'Oh no, Smalls,' said I, with a little laugh. 'Maybe you haven't seen a sheep yet. The sheep says, Baaaa.'

...At which point, said sheep turned to us, and rolling her giant black eyes, rather distinctly and quite possibly with a touch of malice, said 'MNooooooorgOOmg.'

In other news, still no snow here, but plenty of lovely sunshine.

02 January 2014

Hooray, hooray for a new year!

This past year has been bloody hard. It has been filled with many accomplishments of which I am rather proud, but hopefully Future Expatova will be less ambitious than Past Expatova and decide to space out some of these exciting events over a few years - or even decades - rather than a few short months.

Also, while I love my in-laws and really appreciate all of their help and support, I really, really hope imposing ourselves, our cats, and all our earthly goods on them for a few months (ehem, FIVE) on end won't be necessary ever again.

So, in other words, good riddance to 2013. May you never be repeated.

I've spent all but one of the past eight Christmases in Prague and so in some ways, this year was very much in keeping with our traditional celebrations. We had the mandatory four days of family, food, cookies and bubblies which were invariably followed by several days of anti-social recovery time. We also got the time-honoured cold/flu which has graced us for nearly every Christmas (so it seems it wasn't something we caught on the plane after all).

In between all of our busy social events, cleaning the house, entertaining Smalls, baking cookies, trooping to the post office, and other vital holiday activities, I snuggled down in bed with handkerchiefs, tea, and cough drops and read my rather battered copy of Bill Bryson's Notes from a Small Island. It was Mr. Bryson's reflections on the UK that first helped me settled into life in England when I stumbled upon his book seven years ago with his fond and pithy observations on all that is lovely and annoying about the UK.

And this year, my second reading of it helped me let go of England.

I was surprised with how much the fact that we weren't going back to England at the end of the Christmas holidays has made me feel melancholic and a little lost. So, while we celebrated Christmas pretty much the same as usual, the fact that we were, in fact, celebrating at home was odd. And it was very strange to meander through Prague at Christmas (a very lovely sight even without snow) and have it be my Prague all lit up and bursting with people. None of this was in any way bad. And certainly, avoiding airports at Christmas has been glorious. And snuggling in my own bed when battling the Holiday Cold has been extra nice. But it's all so strange, new and not-new at the same time.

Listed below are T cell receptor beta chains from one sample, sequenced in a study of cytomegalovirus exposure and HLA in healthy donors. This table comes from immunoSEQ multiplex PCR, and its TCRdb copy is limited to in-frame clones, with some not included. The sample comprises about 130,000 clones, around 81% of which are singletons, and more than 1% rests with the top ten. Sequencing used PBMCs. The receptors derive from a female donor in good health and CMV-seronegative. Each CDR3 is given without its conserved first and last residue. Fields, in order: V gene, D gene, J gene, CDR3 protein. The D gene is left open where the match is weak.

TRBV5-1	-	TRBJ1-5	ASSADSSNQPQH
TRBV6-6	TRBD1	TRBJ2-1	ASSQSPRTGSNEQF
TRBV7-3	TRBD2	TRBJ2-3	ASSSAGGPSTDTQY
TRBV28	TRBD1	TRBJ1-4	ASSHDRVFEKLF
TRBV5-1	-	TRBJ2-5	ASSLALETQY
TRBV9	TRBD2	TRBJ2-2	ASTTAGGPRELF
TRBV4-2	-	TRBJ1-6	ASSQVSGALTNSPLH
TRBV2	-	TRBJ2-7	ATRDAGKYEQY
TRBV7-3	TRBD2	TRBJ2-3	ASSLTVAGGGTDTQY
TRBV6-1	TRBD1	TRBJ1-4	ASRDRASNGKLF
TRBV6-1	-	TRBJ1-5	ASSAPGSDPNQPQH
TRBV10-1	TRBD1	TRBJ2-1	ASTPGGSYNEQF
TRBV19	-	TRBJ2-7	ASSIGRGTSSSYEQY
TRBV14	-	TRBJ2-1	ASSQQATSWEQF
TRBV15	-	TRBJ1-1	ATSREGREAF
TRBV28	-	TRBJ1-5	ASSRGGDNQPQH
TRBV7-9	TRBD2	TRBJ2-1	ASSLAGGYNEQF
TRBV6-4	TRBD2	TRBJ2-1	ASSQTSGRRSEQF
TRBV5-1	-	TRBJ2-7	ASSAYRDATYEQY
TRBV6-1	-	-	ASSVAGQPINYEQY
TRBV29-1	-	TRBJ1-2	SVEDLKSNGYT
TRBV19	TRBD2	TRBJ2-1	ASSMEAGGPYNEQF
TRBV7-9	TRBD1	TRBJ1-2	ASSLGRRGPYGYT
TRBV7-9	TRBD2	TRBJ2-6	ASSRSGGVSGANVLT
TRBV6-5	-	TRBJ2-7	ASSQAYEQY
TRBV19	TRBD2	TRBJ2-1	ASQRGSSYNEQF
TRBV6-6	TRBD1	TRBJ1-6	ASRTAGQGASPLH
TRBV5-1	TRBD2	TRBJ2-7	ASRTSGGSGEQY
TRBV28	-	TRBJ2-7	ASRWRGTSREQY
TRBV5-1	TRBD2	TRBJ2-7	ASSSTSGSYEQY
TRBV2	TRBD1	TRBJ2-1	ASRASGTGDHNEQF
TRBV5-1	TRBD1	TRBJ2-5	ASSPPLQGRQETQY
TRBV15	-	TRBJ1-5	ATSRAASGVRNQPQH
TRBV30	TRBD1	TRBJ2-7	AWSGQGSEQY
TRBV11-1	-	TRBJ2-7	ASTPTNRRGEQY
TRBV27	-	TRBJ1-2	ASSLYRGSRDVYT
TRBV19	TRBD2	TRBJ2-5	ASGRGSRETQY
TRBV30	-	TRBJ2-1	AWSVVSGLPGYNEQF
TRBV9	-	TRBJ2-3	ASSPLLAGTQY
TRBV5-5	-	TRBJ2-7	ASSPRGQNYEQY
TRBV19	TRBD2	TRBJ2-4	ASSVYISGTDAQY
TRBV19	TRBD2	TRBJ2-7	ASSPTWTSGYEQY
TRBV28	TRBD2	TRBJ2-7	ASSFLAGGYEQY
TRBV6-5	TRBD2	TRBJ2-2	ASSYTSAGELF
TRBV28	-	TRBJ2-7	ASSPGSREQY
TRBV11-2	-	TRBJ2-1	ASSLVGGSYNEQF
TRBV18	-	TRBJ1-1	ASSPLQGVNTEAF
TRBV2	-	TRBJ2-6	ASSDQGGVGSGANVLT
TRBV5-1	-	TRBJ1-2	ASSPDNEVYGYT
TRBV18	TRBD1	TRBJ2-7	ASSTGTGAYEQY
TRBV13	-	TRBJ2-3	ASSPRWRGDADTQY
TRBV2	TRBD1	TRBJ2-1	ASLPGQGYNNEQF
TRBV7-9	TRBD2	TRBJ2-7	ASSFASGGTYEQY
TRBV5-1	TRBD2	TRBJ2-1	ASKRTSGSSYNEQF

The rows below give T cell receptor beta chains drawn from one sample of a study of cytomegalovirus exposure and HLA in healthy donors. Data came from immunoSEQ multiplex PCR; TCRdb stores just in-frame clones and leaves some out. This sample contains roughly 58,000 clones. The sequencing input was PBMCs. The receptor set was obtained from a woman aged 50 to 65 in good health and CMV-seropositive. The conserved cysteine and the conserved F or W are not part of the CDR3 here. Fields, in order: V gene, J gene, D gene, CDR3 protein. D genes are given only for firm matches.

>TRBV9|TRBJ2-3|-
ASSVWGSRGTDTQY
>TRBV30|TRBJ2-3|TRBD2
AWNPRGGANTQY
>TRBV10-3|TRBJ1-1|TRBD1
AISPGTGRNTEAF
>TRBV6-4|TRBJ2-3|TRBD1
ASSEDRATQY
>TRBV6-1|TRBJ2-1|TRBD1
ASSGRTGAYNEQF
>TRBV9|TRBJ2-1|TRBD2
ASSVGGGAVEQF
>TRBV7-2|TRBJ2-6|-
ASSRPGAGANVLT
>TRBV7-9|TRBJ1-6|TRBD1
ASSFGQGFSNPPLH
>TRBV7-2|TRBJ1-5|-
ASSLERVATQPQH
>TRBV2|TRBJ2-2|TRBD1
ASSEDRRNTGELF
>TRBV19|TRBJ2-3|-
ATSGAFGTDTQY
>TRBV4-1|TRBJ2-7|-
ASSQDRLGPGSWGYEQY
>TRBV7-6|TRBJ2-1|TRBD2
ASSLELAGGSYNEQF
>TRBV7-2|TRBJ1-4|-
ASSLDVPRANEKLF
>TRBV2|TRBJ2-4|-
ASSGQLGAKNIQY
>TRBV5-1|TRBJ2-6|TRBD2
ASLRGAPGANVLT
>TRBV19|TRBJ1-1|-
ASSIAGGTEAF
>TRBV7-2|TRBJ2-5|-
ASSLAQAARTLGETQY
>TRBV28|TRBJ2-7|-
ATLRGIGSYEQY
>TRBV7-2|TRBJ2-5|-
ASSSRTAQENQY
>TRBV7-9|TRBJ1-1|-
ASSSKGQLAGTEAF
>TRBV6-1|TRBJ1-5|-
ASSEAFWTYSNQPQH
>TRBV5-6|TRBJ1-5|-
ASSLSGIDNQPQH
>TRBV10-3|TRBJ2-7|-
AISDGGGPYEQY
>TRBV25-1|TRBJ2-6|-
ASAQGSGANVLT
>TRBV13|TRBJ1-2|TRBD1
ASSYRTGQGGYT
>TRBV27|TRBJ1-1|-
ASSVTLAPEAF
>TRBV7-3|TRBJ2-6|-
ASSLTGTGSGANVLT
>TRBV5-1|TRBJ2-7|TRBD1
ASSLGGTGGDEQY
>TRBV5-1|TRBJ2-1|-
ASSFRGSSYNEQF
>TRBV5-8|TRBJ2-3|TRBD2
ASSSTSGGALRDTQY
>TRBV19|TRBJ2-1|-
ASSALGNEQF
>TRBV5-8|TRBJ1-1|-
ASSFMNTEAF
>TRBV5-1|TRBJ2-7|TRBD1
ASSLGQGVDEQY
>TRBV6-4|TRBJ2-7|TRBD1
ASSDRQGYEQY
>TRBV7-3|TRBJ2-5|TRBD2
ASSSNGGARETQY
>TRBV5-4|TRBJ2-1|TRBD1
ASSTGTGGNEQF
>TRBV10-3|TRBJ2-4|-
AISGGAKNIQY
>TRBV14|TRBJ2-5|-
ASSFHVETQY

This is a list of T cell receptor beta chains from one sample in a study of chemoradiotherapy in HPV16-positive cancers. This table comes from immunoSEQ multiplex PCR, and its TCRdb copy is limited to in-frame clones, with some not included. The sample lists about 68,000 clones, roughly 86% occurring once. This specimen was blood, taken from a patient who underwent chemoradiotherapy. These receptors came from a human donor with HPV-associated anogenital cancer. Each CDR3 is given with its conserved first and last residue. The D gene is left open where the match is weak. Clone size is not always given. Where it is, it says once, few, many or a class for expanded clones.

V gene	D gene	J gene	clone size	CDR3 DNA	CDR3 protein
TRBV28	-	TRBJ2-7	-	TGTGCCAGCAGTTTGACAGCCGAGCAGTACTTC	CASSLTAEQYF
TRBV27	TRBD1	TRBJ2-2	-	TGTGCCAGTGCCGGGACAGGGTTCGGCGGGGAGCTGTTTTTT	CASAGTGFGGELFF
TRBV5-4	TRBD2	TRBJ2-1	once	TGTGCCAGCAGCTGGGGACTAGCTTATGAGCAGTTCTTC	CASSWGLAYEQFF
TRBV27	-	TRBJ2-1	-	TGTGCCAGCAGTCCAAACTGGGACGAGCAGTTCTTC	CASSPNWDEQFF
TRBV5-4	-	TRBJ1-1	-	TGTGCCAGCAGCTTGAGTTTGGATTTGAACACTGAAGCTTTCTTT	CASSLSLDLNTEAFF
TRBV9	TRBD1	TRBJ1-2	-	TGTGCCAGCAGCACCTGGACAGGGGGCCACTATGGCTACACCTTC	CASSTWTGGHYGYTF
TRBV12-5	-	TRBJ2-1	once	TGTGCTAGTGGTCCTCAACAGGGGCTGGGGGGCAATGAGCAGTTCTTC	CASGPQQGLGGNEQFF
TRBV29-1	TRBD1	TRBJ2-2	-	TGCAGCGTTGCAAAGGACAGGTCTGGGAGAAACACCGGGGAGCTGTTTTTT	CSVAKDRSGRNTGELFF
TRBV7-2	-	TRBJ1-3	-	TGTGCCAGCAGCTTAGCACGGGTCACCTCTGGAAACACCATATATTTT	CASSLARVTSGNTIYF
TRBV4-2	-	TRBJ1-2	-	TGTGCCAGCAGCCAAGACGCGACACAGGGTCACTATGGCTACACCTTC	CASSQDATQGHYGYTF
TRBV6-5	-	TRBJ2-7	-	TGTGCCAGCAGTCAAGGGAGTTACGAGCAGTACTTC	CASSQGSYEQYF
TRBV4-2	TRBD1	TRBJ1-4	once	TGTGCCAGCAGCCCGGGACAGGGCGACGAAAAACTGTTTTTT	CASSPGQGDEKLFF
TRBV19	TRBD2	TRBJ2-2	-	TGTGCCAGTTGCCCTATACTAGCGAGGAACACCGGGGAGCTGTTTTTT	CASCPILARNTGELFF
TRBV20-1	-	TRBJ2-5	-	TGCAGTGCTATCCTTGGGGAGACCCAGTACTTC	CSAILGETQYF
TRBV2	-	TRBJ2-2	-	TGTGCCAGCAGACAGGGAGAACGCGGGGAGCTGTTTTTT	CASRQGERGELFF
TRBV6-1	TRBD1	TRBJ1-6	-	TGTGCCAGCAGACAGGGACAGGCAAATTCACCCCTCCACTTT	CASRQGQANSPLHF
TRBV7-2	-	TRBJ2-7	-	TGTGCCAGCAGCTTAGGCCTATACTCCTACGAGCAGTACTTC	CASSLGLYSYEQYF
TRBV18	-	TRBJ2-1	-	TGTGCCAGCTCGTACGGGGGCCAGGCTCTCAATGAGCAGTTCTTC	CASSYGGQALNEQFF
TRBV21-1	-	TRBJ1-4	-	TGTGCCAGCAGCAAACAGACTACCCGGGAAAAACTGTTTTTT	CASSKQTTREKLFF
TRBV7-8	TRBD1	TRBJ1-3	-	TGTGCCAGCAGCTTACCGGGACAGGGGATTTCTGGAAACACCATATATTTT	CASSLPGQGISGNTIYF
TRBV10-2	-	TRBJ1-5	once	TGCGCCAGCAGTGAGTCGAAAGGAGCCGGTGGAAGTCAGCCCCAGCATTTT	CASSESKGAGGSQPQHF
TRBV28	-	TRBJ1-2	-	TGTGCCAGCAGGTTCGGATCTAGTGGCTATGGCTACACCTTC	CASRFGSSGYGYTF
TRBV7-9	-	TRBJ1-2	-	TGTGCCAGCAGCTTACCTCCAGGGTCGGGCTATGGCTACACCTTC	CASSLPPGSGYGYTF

As I mentioned before, I've been struggling with a frustratingly illogical homesickness for England. I keep hoping I'll find some sort of magical single explanation for it - such as that my homesickness is really just me missing cheddar cheese or buses that don't come on time or living close to a large body of water or maybe even a chemical side effect of the persistent black mould finally getting out of my system. Something ideally that can be remedied by more cheese consumption or a disregard for tram timetables or possibly a series of very cold and salty baths.

While the root of my England-sickness seems to be caused my more than just a single thing, the remedy to my homesickness seems to be composed of Notes from a Small Island, lots of tea, and very relaxing New Year's celebrations at the family's cottage in the woods. I have entered 2014 as a new woman, my friends, and ready to properly settle into this new phase of life.

Note to L.: this is not to say that I don't think you should sponsor me for a grand 7 week tour of the UK, as it would seem Bryson's wife did. And she single-handedly looked after their four children while he did it. Just saying....

Note to others: L. largely sponsored my reading and recovering time by uncomplainingly getting up with Smalls and also bought me two kittens as compensation for his month-long work-trip to India several years ago and therefore, I am not looking to replace him with Mrs. Bryson any time in the future.